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urban market gardening

  • Subject: [cg] urban market gardening
  • From: Minifarms@aol.com (by way of Sally McCabe)
  • Date: Tue, 9 Jul 2002 22:02:05 -0400

I am looking for a group in some city who is interested in urban market
gardening and a farmer's market.  I want to teach a workshop and set up a
farmer's market in which to sell the produce.  I will volunteer my time and
expenses must be provided.  See below.

Ken Hargesheimer

USA:  TX [SP College],  MS;  FL, CA
Mexico, Rep. Dominicana, Cote d'Ivoire, Nigeria,
Honduras, Kenya, Malawi, Mozambique, Haiti
Tel  806-744-8517; Box 1901, Lubbock  TX  79408-1901
Workshops in permanent-bed agriculture [urban & rural] :  gardening,
mini-farming, mini-ranching worldwide in English & Spanish
Demonstration Garden:  South Plains Food Bank-Lubbock Green Market Garden.
Beds:  double dug raised bed, straw mulched bed; sawdust/manure mulched bed,
compost mulched, green manure bed.  drip irrigation, winter gardening with
hoop house.
minifarms@aol.com  +  minifarms.com

"The largest underused agricultural resource we have is the urban poor."
Marty Strange, Soil, Food and People Conference, Sacramento CA, Mar 2000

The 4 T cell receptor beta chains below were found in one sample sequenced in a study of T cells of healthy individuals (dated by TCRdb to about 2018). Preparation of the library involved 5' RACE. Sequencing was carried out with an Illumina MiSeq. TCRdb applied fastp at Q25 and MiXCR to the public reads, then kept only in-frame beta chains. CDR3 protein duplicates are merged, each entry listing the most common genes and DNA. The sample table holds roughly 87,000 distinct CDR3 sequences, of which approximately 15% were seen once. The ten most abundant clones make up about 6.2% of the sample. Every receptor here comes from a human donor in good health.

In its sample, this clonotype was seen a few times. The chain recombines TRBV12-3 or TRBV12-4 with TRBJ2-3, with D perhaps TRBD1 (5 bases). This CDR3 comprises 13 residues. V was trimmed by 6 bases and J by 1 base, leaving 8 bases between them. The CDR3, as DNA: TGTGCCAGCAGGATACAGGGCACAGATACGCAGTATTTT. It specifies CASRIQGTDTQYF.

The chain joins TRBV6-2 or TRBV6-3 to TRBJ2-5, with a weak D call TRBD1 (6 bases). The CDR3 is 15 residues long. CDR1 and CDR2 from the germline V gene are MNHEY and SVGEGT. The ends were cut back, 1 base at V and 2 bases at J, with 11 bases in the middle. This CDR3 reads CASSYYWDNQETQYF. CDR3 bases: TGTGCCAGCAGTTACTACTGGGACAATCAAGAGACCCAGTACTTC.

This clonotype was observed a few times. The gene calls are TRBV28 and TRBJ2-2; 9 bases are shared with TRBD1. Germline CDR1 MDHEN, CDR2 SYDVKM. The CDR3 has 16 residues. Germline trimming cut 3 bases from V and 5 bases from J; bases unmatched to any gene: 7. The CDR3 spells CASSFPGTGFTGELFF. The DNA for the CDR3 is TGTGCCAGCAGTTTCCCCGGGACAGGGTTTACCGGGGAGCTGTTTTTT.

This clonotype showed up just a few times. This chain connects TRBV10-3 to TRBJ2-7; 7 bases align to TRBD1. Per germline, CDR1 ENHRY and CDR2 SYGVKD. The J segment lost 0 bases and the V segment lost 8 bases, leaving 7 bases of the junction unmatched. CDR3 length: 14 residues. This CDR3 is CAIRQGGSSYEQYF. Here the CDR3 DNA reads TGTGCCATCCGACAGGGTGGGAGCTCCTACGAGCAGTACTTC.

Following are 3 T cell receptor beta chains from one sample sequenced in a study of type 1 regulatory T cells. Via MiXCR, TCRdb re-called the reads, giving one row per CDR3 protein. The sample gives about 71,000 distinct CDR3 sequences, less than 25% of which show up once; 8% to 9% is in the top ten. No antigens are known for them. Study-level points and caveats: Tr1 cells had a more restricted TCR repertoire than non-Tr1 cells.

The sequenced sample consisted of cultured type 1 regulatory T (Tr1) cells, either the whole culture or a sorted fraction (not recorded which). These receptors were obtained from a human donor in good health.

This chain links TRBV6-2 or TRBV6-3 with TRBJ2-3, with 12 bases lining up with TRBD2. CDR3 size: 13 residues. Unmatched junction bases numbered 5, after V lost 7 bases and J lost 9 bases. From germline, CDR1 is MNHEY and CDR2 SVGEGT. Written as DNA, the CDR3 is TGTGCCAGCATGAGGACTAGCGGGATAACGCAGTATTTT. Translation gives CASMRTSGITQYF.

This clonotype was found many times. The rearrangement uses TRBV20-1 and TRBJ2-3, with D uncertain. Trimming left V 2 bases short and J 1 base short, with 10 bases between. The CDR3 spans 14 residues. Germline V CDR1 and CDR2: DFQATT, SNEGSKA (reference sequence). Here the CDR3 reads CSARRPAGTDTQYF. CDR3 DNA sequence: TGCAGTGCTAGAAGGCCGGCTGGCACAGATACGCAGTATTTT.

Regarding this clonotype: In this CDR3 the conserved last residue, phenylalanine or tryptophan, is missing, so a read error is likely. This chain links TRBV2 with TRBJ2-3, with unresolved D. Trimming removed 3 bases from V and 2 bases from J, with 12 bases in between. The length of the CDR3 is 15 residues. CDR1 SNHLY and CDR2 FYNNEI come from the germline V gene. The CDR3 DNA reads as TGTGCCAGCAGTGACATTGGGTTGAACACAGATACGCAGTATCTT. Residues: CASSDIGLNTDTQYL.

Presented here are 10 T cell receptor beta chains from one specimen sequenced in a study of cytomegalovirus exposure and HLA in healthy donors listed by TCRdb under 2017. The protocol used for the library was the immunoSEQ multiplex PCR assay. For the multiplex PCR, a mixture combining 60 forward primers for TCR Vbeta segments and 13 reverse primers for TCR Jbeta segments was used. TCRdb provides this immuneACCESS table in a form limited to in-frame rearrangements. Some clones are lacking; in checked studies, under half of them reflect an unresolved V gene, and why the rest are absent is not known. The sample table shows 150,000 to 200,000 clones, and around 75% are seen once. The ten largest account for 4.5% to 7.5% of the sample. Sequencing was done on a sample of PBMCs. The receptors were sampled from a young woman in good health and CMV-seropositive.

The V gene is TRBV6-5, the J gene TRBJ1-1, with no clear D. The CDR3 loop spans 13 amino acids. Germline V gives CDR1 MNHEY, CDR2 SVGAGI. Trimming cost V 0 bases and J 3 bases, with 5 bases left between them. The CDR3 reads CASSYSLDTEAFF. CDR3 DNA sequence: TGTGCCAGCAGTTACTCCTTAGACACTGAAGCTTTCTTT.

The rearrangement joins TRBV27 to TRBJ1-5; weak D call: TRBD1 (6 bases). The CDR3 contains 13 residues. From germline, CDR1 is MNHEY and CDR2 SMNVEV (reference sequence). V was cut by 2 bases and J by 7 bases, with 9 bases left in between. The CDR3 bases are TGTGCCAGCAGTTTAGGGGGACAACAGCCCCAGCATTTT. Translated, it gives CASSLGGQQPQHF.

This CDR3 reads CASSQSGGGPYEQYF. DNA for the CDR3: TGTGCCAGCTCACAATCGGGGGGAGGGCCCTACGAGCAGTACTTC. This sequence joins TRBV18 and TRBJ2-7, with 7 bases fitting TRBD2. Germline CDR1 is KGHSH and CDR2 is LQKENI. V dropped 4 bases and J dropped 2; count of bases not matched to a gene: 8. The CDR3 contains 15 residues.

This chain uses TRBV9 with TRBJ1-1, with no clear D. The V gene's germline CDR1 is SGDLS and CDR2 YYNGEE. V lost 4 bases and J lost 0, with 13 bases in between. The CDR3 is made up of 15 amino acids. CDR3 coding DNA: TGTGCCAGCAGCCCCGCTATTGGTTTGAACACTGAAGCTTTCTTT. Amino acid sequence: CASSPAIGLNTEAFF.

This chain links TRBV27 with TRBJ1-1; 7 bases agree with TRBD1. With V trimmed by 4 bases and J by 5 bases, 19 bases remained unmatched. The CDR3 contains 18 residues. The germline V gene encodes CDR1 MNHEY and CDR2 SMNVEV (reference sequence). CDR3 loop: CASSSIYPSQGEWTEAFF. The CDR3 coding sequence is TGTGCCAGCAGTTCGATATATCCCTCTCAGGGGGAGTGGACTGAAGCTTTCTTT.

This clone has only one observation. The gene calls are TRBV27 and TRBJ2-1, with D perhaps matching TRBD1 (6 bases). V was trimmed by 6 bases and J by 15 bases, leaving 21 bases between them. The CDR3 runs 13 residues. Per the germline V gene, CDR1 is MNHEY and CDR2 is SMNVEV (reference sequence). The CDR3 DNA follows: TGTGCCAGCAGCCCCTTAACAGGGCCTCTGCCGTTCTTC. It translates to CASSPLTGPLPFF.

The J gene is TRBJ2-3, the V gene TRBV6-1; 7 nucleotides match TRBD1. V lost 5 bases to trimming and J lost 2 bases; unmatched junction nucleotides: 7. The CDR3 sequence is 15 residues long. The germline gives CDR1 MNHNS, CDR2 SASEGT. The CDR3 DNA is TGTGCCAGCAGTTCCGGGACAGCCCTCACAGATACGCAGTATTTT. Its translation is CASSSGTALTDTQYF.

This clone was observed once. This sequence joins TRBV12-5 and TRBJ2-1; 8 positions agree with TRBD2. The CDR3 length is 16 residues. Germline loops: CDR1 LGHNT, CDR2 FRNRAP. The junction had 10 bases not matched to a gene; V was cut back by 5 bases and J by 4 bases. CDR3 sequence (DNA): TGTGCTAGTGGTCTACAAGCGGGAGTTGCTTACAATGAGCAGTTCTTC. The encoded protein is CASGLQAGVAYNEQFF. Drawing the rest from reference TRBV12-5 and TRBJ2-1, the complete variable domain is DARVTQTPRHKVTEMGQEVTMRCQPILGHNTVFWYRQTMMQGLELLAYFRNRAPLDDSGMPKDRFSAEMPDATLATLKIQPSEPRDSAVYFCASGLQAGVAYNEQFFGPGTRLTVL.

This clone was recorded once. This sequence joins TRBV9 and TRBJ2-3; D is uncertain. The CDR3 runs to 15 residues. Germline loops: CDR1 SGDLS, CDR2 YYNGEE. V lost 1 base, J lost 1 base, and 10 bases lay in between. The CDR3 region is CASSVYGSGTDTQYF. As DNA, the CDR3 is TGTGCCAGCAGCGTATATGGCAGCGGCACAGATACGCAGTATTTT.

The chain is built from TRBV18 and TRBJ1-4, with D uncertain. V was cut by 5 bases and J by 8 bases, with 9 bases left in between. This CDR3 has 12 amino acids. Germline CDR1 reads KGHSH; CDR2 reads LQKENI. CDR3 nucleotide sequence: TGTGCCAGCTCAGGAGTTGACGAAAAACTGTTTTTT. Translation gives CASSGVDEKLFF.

Urban Garden, Mini-Farm Workshops

I train people in permanent bed agriculture [PBA].  What I teach is not new.
Permanent raised beds and organics were used for 2000 years BC in the USA,
Guatemala, Mexico and other countries.  Use little outside inputs and no
inorganic fertilizers, no insecticides, no herbicides, no pesticides, no
fungicides, no machinery.

We are beginning the age of the 2.5 to 10 acres farm."  K. Klober, Small Farm
Today, Jan 01

There is unlimited financial opportunities for local mini-farming, marketing
locally.  PBA can provide a very comfortable living for a person/family.
Average gross income for marketing gardening is $8,000 per acre.  With
value-added [example-flowers] it can go up to $35,000 per acre.

Beds:  All gardening and farming should be done with permanent raised beds.
20% of the land will be in permanent paths for walking.  That saves 20% of
the fertilizer, planting, irrigation water, etc.  Soil becomes loose and free
with many worms and micro-organisms.  Most insect and disease problems are
solved.  Erosion is stopped.  Little capitol investment is needed.  Free
urban land is available in most cities.

A,   Double Digging for gardens:  This is for those who have very little land